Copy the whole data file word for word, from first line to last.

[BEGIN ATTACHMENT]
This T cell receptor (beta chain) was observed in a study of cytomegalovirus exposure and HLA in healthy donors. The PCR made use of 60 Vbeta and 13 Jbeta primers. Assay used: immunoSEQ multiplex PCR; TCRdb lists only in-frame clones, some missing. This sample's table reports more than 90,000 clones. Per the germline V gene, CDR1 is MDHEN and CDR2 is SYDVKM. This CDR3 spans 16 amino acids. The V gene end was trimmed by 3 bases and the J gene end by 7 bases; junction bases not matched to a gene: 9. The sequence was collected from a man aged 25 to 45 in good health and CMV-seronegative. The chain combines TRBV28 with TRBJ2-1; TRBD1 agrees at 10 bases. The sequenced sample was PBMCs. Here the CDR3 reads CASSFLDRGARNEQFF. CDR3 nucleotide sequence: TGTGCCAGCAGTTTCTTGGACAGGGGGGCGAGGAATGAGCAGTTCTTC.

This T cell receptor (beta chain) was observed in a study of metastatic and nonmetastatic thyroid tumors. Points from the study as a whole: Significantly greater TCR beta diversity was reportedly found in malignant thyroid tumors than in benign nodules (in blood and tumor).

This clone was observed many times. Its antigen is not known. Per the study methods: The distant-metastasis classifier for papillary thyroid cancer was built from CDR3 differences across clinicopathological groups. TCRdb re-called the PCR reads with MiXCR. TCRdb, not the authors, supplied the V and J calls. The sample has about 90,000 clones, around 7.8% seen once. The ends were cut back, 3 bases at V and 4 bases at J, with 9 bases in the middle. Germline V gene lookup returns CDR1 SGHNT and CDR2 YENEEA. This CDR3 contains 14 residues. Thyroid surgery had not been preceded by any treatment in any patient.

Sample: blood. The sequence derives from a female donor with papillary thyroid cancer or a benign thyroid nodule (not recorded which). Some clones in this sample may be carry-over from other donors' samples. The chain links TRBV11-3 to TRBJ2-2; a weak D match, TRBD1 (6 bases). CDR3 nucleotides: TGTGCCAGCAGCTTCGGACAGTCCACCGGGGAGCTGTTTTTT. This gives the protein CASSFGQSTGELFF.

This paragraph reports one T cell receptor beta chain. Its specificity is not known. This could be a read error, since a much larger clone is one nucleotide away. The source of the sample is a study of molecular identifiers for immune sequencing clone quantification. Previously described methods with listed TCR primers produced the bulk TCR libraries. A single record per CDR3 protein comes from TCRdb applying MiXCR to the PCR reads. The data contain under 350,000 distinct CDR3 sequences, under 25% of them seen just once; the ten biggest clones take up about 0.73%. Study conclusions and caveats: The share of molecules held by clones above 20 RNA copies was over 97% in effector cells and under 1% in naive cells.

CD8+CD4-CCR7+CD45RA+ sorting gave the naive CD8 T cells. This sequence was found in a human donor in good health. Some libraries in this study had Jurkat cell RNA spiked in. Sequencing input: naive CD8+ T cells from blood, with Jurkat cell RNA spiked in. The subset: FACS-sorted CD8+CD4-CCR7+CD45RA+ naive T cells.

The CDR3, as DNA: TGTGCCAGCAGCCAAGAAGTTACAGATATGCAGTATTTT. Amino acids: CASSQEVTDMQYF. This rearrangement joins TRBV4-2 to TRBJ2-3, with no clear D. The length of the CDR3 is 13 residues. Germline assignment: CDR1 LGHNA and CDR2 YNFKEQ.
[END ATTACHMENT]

This T cell receptor (beta chain) was observed in a study of cytomegalovirus exposure and HLA in healthy donors. The PCR made use of 60 Vbeta and 13 Jbeta primers. Assay used: immunoSEQ multiplex PCR; TCRdb lists only in-frame clones, some missing. This sample's table reports more than 90,000 clones. Per the germline V gene, CDR1 is MDHEN and CDR2 is SYDVKM. This CDR3 spans 16 amino acids. The V gene end was trimmed by 3 bases and the J gene end by 7 bases; junction bases not matched to a gene: 9. The sequence was collected from a man aged 25 to 45 in good health and CMV-seronegative. The chain combines TRBV28 with TRBJ2-1; TRBD1 agrees at 10 bases. The sequenced sample was PBMCs. Here the CDR3 reads CASSFLDRGARNEQFF. CDR3 nucleotide sequence: TGTGCCAGCAGTTTCTTGGACAGGGGGGCGAGGAATGAGCAGTTCTTC.

This T cell receptor (beta chain) was observed in a study of metastatic and nonmetastatic thyroid tumors. Points from the study as a whole: Significantly greater TCR beta diversity was reportedly found in malignant thyroid tumors than in benign nodules (in blood and tumor).

This clone was observed many times. Its antigen is not known. Per the study methods: The distant-metastasis classifier for papillary thyroid cancer was built from CDR3 differences across clinicopathological groups. TCRdb re-called the PCR reads with MiXCR. TCRdb, not the authors, supplied the V and J calls. The sample has about 90,000 clones, around 7.8% seen once. The ends were cut back, 3 bases at V and 4 bases at J, with 9 bases in the middle. Germline V gene lookup returns CDR1 SGHNT and CDR2 YENEEA. This CDR3 contains 14 residues. Thyroid surgery had not been preceded by any treatment in any patient.

Sample: blood. The sequence derives from a female donor with papillary thyroid cancer or a benign thyroid nodule (not recorded which). Some clones in this sample may be carry-over from other donors' samples. The chain links TRBV11-3 to TRBJ2-2; a weak D match, TRBD1 (6 bases). CDR3 nucleotides: TGTGCCAGCAGCTTCGGACAGTCCACCGGGGAGCTGTTTTTT. This gives the protein CASSFGQSTGELFF.

This paragraph reports one T cell receptor beta chain. Its specificity is not known. This could be a read error, since a much larger clone is one nucleotide away. The source of the sample is a study of molecular identifiers for immune sequencing clone quantification. Previously described methods with listed TCR primers produced the bulk TCR libraries. A single record per CDR3 protein comes from TCRdb applying MiXCR to the PCR reads. The data contain under 350,000 distinct CDR3 sequences, under 25% of them seen just once; the ten biggest clones take up about 0.73%. Study conclusions and caveats: The share of molecules held by clones above 20 RNA copies was over 97% in effector cells and under 1% in naive cells.

CD8+CD4-CCR7+CD45RA+ sorting gave the naive CD8 T cells. This sequence was found in a human donor in good health. Some libraries in this study had Jurkat cell RNA spiked in. Sequencing input: naive CD8+ T cells from blood, with Jurkat cell RNA spiked in. The subset: FACS-sorted CD8+CD4-CCR7+CD45RA+ naive T cells.

The CDR3, as DNA: TGTGCCAGCAGCCAAGAAGTTACAGATATGCAGTATTTT. Amino acids: CASSQEVTDMQYF. This rearrangement joins TRBV4-2 to TRBJ2-3, with no clear D. The length of the CDR3 is 13 residues. Germline assignment: CDR1 LGHNA and CDR2 YNFKEQ.